There is a wide variety of researh undertaken in the School of Life Sciences. Here are just some examples of the work our postgraduate researchers have undertaken.
Examining the effects of integrative neuromuscular training on fundamental movement skills, physical activity and body fatness in primary school children
PI: Prof Mike Duncan
Highlights: In childhood acquisition of fundamental movement skills (e.g. Catching, throwing, jumping) has important implications for participation in lifelong physical activity. Essentially, if a child does not master the skill of catching they may then avoid all activities that involve that skill. UK data are suggestive that many children are not mastering these skills in primary school. We are working with Prof David Stodden from the University of South Carolina, USA in examining the practicality and effectiveness of a school based training programme involving resistance exercises and skill acquisition sessions on children’s physical activity levels, their mastery of fundamental movement skills, physical fitness and levels of body fatness.
Virulence mechanisms of Propionibacterium acnes in association with lumbar disc herniations
Highlights: The pathogenic role of Propionibacterium acnes (P. acnes) in acne is well documented Evidence now highlights the potential importance of P. acnes in a number of clinical infections including sarcoidosis, sciatica and discitis. Recent work (Coventry University in collaboration with Aston University and the Spine Centre of Southern Denmark) has demonstrated the presence of P. acnes in disc tissue isolated from patients undergoing lumbar discectomy. The research team are currently investigating the pathogenicity traits of P. acnes isolated from lumbar disc herniations compared to P. acnes isolated from the skin. This projects aims to establish if P. acnes infection within ruptured disc tissue can be attributed to vertebrae bone oedema and associated physiological pain. Such findings may inform future NHS treatment options for the treatment of back pain associated with ruptured discs.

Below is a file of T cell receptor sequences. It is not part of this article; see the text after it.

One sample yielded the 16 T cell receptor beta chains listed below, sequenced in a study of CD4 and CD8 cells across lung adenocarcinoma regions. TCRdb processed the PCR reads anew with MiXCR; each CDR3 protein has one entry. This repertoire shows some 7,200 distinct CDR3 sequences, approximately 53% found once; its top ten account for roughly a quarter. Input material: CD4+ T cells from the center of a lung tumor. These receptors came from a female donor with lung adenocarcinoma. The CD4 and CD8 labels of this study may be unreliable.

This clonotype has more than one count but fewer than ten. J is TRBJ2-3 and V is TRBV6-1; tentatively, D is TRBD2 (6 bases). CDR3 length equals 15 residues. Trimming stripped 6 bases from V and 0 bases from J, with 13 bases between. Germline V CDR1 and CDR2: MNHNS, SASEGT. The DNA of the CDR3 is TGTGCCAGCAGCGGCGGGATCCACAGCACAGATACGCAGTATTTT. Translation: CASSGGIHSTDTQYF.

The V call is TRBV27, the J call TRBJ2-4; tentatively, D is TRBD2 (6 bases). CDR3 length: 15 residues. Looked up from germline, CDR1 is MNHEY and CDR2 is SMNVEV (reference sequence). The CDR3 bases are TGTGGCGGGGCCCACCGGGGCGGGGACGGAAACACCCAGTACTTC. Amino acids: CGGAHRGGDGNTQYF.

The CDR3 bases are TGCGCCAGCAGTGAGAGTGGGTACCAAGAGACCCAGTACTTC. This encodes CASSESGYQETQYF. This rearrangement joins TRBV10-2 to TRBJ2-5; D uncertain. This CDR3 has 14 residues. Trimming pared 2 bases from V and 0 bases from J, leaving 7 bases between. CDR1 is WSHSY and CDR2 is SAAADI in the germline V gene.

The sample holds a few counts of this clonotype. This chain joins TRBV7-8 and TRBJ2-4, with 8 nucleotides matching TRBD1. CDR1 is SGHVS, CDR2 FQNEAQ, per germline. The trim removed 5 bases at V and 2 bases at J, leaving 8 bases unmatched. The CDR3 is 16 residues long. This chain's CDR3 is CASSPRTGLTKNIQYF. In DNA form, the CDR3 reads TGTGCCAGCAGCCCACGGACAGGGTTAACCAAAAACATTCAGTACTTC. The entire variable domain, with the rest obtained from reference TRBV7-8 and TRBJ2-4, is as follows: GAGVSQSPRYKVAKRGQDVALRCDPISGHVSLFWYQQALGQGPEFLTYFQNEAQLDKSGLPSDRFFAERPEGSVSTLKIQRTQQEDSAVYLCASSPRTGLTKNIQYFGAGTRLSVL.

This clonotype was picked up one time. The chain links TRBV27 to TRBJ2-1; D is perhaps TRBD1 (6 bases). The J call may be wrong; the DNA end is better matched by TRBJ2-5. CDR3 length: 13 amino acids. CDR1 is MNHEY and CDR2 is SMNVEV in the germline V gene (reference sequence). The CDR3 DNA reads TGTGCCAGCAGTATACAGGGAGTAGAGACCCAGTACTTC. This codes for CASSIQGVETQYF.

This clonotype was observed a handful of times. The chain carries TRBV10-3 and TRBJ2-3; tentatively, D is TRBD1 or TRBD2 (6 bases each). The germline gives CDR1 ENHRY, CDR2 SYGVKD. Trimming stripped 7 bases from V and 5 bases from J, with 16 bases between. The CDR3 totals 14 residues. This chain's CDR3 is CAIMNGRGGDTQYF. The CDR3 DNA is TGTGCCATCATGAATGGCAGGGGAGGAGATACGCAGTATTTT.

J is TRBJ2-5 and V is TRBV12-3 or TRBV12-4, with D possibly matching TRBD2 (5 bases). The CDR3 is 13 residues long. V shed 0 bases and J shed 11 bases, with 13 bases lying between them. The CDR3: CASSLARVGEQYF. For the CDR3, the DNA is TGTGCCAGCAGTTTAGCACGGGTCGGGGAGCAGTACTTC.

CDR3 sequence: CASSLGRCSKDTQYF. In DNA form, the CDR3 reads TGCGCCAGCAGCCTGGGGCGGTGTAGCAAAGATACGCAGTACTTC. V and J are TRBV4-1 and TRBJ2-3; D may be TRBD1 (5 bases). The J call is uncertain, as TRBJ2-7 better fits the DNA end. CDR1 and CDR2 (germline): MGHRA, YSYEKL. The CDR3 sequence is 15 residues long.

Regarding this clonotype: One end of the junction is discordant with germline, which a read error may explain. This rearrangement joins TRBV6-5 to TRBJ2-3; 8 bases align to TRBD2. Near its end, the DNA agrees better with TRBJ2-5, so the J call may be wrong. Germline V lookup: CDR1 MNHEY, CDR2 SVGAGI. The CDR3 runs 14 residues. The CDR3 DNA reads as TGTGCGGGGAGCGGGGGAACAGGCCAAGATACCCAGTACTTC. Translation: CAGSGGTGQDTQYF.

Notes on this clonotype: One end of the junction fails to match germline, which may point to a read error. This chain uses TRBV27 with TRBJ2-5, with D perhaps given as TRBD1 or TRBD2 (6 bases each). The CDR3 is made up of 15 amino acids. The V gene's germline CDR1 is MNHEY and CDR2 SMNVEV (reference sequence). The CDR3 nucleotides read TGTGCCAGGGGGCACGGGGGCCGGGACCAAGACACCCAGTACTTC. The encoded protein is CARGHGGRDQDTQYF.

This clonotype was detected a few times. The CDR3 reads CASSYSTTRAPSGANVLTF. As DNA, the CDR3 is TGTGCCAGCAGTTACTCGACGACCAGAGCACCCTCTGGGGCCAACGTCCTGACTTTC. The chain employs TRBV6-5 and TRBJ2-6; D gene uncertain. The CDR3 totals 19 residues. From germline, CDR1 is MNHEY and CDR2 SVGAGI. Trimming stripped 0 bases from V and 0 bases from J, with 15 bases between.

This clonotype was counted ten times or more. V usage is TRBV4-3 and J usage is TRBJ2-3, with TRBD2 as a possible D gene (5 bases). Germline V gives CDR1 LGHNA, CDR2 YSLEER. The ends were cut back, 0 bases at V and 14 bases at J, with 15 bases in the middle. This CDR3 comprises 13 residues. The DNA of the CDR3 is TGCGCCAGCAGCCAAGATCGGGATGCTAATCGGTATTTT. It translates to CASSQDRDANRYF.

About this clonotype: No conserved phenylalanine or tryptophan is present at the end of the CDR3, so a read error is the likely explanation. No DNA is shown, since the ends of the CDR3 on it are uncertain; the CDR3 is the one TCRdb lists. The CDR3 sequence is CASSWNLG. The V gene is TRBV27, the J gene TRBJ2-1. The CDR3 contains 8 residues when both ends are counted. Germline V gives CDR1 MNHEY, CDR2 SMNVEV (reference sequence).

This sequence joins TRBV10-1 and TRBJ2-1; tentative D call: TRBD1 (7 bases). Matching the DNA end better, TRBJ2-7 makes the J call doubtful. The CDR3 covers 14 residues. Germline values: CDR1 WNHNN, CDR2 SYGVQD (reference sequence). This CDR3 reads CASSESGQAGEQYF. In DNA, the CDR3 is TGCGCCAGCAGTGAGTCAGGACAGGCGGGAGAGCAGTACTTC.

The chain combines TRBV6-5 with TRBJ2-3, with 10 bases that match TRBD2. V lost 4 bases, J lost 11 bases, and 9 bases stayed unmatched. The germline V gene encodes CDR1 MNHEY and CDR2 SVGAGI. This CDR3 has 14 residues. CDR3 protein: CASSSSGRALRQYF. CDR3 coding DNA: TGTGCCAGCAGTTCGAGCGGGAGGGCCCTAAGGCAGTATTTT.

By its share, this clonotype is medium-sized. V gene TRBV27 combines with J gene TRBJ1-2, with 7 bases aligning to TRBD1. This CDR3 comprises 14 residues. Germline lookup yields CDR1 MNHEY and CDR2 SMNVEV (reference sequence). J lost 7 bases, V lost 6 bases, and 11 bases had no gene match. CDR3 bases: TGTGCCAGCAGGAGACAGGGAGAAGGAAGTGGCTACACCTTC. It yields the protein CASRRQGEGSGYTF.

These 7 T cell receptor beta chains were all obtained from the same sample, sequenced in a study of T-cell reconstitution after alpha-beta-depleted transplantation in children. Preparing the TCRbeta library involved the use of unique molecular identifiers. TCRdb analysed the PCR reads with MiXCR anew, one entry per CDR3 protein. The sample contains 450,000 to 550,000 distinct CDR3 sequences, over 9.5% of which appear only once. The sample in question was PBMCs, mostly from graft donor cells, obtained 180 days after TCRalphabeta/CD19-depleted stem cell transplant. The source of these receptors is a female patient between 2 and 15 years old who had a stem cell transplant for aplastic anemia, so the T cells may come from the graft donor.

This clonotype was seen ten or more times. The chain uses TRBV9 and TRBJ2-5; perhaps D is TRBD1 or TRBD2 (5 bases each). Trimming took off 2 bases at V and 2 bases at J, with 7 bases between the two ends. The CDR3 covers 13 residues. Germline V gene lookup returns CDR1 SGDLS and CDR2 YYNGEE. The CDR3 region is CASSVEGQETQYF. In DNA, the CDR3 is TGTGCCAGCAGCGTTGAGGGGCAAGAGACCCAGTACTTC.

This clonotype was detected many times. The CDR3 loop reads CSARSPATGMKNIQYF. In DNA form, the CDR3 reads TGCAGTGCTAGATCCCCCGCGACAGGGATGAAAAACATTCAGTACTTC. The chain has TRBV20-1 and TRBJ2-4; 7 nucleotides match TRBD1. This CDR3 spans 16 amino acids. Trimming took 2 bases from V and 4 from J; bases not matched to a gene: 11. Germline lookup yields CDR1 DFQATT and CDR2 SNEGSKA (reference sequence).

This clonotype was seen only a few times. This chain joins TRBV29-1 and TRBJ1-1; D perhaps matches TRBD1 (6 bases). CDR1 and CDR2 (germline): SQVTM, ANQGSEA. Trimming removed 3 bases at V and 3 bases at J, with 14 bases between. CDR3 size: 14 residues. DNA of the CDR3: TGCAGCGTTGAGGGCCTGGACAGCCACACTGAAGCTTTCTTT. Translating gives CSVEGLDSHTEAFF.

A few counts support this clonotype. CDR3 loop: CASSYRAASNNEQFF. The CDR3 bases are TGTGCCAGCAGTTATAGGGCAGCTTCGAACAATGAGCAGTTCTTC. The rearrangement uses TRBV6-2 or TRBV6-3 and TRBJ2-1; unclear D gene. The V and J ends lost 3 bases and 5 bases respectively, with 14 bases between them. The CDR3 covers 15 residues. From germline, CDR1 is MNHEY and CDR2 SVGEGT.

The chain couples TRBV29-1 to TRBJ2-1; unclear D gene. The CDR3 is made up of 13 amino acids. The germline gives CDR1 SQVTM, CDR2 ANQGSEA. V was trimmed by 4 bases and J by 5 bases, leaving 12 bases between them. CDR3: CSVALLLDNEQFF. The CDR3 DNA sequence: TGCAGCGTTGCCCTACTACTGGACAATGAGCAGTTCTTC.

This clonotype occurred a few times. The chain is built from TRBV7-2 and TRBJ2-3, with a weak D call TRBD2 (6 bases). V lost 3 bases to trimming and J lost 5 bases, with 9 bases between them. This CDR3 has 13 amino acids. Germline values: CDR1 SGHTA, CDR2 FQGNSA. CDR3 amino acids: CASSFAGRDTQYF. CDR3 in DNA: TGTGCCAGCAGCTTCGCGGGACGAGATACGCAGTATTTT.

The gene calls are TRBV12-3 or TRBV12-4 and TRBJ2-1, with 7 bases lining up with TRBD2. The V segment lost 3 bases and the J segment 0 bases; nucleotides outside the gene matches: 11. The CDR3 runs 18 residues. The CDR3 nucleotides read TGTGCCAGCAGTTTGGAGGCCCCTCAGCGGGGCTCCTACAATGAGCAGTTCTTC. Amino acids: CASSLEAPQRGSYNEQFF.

Tumorigenesis, why transcription in cancer cells does not respond to extreme stabilisation of mRNAs in the cytoplasm?
PI: Dr. Igor Morozov
Highlights: Cancer is a genetic disease which is caused by deregulation of expression of a plethora of genes at the level of transcription (mRNA production), translation (protein production) and mRNA degradation. Studies in the last five years have revealed three important observations. Firstly, it has also been established for wild type cells that events in the nucleus (e.g. transcription) define the fate of mRNA in the cytoplasm (e.g. mRNA stabilisation, degradation or translation). Secondary, transcription, translation and RNA degradation are all intricately related to each other and deregulation of these processes can lead to cancer. Finally, the level of translation and the rate of mRNA degradation are abnormally altered in cancer cells. Surprisingly, it has also been found that the rate of mRNA degradation in the cytoplasm signals back to the nucleus and regulates the rate of transcription. These data clearly suggest the presence of a novel buffering mechanism in normal cells which maintains the proper level of mRNA for a balanced protein production. We propose that such buffering mechanism which exists in normal cells and allows the nucleus to sense events in the cytoplasm and therefore maintain the correct level of mRNA is broken in the cancer cells. The aim of this project is to identify mRNA decay factor(s) which no longer influence(s) the rate of transcription in cancer cells.
Research on drug-induced cardiac injury